Maya MacGuineas: Yes, the Deficit Is Smaller. But That Wasn’t the Main Problem.
Maya MacGuineas, president of the Committee for a Responsible Federal Budget, wrote a commentary that appeared in the Wall Street Journal Washington Wire. It is reposted here.
Some influential people would have you believe that with the deficit shrinking our fiscal problems are behind us. Nobel Prize winner Paul Krugman recently wondered why the fiscally responsible crowd wasn’t celebrating the news that the deficit was down to $483 billion. The White House has been touting the recent two-thirds decline as a major accomplishment.
The irony should not be lost on anyone: Both Mr. Krugman and the White House have long argued–correctly–that short-term deficits were not the problem and that reducing them too much too fast would harm the economy.
While the massive deficits of recent years were startling, they were never the country’s key fiscal problem.
Deficits, which grew more than 750% from 2007 to 2009, were a symptom of the near-calamitous economic crisis in which revenues plunged and automatic spending kicked in. Much of the growth in the federal deficit was a sign of just how bad the economy was. But deficits were also a partial cure for our economic woes in that the automatic stabilizers and the additional spending in the 2009 stimulus (for all its flaws) stopped the economic tailspin from becoming far worse.
What was needed then and is still needed now is a plan–not for short-term austerity but to address our medium- and long-term debt situation. Policies need to be phased in gradually and designed to support the country’s economic recovery. Unfortunately, we got the opposite: spending reductions that focused on the short term and cuts to discretionary spending instead of tax reforms and entitlement reforms to generate permanent and growing savings. The Congressional Budget Office (CBO) estimates that last year the sequester alone shaved 0.6 percentage points–the equivalent of 750,000 jobs–from the U.S. economy.
And while the deficit may well be too low given the state of the recovery, the national debt is much too high. Before the crisis, the debt equaled about 35% of the economy; it has since more than doubled and stands at 74% of the economy. The last time U.S. debt levels were this high the country was coming out of World War II. Then, we had demographics and the global economic situation on our side, as well as a plan to again reduce the debt. Today, however, the plan is to keep on borrowing. The CBO warned in July that the debt levels the U.S. is headed toward would “reduce the total amounts of national saving and income in the long term; increase the government’s interest payments, thereby putting more pressure on the rest of the budget; limit lawmakers’ flexibility to respond to unforeseen events; and increase the likelihood of a fiscal crisis.”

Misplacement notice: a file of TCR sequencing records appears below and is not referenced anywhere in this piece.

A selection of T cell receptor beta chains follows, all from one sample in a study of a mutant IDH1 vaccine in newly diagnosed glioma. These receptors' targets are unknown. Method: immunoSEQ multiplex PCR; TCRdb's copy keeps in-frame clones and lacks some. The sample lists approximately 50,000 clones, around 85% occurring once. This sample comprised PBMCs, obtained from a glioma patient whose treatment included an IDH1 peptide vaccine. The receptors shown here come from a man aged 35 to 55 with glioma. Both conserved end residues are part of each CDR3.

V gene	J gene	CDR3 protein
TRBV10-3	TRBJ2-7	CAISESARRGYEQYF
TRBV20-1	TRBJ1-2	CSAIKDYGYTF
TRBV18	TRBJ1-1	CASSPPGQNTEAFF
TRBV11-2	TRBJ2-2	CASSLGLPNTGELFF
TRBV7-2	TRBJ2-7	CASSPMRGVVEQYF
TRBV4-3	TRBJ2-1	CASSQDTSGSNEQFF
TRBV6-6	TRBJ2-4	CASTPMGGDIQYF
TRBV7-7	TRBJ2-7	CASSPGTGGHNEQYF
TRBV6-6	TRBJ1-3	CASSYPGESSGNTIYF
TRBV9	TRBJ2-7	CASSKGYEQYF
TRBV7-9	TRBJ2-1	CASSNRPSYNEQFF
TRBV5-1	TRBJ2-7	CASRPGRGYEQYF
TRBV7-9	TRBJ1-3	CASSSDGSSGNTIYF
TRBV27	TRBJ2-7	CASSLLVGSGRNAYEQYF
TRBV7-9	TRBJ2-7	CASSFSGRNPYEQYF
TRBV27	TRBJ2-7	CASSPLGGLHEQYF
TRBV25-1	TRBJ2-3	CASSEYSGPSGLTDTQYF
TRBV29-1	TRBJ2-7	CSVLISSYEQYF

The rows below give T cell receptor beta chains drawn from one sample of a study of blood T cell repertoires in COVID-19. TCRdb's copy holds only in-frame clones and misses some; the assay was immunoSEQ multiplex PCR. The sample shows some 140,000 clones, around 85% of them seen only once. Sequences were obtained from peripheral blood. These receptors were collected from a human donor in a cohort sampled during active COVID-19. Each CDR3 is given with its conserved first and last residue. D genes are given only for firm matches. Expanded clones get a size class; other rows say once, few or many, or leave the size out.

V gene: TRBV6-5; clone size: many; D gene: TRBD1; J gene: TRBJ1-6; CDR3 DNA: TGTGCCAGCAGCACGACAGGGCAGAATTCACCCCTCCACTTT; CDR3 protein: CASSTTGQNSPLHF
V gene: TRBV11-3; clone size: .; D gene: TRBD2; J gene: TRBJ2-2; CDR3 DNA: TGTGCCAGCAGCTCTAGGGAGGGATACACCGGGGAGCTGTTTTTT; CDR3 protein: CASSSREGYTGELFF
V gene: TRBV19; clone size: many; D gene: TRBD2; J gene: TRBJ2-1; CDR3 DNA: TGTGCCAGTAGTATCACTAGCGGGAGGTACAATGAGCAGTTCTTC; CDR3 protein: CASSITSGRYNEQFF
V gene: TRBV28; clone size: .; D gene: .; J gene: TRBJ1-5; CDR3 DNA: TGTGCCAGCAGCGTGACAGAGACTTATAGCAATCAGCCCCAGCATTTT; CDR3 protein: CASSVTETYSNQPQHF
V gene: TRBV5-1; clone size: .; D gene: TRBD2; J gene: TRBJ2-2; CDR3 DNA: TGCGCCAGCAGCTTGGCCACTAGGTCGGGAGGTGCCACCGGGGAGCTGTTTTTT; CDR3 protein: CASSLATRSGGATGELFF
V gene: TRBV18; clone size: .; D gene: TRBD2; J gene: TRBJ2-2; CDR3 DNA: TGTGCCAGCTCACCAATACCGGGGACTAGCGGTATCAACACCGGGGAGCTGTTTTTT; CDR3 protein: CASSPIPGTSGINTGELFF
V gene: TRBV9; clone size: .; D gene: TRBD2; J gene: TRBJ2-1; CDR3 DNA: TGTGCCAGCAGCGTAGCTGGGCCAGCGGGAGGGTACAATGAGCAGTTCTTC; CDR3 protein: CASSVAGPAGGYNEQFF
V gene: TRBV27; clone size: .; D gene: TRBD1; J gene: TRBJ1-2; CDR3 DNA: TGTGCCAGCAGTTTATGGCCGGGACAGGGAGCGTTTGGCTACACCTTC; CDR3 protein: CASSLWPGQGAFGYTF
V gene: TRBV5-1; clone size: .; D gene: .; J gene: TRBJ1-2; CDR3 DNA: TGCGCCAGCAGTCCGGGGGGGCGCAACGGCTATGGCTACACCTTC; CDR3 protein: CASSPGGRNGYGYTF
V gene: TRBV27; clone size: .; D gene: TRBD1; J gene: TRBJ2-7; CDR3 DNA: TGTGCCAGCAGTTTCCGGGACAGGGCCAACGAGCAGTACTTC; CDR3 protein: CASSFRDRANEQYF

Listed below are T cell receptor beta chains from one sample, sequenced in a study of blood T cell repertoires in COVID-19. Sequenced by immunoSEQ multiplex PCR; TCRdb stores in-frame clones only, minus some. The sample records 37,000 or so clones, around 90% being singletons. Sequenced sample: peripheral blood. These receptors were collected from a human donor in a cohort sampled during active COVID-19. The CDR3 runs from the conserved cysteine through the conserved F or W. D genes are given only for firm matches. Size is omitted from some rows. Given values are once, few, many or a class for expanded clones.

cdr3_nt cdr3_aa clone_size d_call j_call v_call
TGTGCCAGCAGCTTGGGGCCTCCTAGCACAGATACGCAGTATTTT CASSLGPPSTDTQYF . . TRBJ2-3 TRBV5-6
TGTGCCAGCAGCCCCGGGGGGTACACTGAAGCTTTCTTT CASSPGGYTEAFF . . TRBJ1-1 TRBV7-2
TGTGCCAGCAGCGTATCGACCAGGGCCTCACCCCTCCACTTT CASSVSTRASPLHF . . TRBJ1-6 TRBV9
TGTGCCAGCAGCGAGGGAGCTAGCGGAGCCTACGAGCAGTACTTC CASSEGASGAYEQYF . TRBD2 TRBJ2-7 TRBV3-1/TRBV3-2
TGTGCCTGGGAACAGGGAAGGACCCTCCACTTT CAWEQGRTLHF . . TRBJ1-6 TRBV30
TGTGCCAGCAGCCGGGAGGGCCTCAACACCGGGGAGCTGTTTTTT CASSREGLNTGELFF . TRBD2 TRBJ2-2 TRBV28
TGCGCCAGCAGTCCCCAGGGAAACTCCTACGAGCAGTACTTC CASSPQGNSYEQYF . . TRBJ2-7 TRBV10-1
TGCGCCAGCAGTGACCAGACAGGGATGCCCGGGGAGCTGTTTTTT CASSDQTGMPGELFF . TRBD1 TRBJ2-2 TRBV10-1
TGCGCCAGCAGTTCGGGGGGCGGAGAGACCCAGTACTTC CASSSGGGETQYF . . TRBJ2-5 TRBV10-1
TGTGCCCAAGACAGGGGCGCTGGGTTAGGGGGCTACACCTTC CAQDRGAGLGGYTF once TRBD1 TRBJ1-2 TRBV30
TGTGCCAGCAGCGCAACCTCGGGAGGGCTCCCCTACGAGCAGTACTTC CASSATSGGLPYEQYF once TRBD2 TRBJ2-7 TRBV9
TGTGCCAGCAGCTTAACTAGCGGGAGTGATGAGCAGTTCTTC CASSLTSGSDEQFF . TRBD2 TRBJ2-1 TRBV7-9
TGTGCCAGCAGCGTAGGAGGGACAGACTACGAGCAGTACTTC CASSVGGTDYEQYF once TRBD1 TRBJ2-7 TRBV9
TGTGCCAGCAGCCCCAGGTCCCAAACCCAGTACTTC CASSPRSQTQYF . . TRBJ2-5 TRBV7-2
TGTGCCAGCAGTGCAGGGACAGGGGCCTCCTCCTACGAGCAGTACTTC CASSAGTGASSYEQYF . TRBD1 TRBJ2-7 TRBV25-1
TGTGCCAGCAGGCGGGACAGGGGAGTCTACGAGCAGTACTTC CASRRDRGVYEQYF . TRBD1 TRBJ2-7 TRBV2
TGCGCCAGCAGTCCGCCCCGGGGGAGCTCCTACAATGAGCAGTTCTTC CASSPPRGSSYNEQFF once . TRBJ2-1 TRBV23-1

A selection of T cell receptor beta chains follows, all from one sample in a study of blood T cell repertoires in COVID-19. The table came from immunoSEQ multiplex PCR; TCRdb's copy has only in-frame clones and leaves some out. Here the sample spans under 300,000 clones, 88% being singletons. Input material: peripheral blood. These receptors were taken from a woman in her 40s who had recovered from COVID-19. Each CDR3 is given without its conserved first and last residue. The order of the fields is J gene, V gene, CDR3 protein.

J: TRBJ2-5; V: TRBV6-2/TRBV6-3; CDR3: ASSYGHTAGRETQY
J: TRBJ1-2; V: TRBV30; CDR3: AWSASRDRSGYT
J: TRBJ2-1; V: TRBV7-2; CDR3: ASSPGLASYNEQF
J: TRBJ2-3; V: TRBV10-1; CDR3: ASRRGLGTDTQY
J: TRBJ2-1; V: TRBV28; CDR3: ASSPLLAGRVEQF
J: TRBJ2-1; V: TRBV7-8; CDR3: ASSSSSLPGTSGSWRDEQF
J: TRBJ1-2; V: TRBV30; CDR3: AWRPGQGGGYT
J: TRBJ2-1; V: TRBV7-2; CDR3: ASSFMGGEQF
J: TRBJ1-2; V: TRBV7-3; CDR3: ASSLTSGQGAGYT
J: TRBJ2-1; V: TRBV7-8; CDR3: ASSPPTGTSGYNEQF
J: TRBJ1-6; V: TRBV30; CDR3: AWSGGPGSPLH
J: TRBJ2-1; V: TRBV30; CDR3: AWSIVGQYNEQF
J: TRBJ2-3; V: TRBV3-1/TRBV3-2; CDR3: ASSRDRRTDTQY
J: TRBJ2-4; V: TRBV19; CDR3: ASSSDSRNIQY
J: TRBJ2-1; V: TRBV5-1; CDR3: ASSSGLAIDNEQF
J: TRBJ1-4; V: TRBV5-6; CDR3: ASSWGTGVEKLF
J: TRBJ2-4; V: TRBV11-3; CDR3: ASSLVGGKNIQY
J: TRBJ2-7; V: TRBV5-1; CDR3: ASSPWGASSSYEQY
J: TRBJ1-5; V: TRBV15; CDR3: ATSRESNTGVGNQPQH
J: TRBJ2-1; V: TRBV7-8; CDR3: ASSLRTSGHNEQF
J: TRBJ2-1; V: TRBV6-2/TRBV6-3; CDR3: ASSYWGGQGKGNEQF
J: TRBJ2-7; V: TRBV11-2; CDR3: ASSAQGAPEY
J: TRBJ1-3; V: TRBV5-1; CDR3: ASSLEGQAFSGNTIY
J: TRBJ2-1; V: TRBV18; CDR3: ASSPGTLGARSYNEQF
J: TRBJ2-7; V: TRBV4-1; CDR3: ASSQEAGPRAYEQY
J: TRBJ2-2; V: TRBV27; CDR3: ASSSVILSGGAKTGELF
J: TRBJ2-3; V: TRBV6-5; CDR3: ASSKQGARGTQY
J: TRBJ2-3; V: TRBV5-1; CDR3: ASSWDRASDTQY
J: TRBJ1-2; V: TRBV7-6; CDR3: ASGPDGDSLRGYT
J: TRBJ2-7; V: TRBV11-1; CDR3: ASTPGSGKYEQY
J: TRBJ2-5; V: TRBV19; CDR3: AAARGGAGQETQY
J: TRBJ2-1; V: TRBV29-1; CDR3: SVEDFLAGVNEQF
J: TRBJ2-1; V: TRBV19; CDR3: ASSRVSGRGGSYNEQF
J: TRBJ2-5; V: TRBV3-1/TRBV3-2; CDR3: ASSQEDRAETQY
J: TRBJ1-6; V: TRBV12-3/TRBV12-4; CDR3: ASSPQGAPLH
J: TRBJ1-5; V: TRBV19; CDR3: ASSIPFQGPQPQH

Too-tight fiscal policy can still be swapped out for more desirable longer-term savings. For starters, we should trade some or all of the sequester for longer-term savings in entitlement programs that would grow over time. The two-year Murray-Ryan budget deal was a small-scale version of the sort of changes that need to be made. Medicare’s “sustainable growth rate” is actually unsustainable and should be replaced with a variety of longer-term health-care reforms. Pro-growth, pro-jobs, fiscally responsible policy would include making the highway trust fund solvent to allow for more infrastructure spending by raising the gas tax or other sources of dedicated revenue, cutting other areas of spending, or some combination of the two.
Although Congress and the president seem unable to agree on a “grand bargain,” there are still opportunities to pass smaller, sensible measures that deal with both immediate and longer-term economic challenges. We would be far better off focusing on those than singing the praises of a shrinking deficit that wasn’t the problem in the first place.
"My Views" are works published by members of the Committee for a Responsible Federal Budget, but they do not necessarily reflect the views of all members of the committee.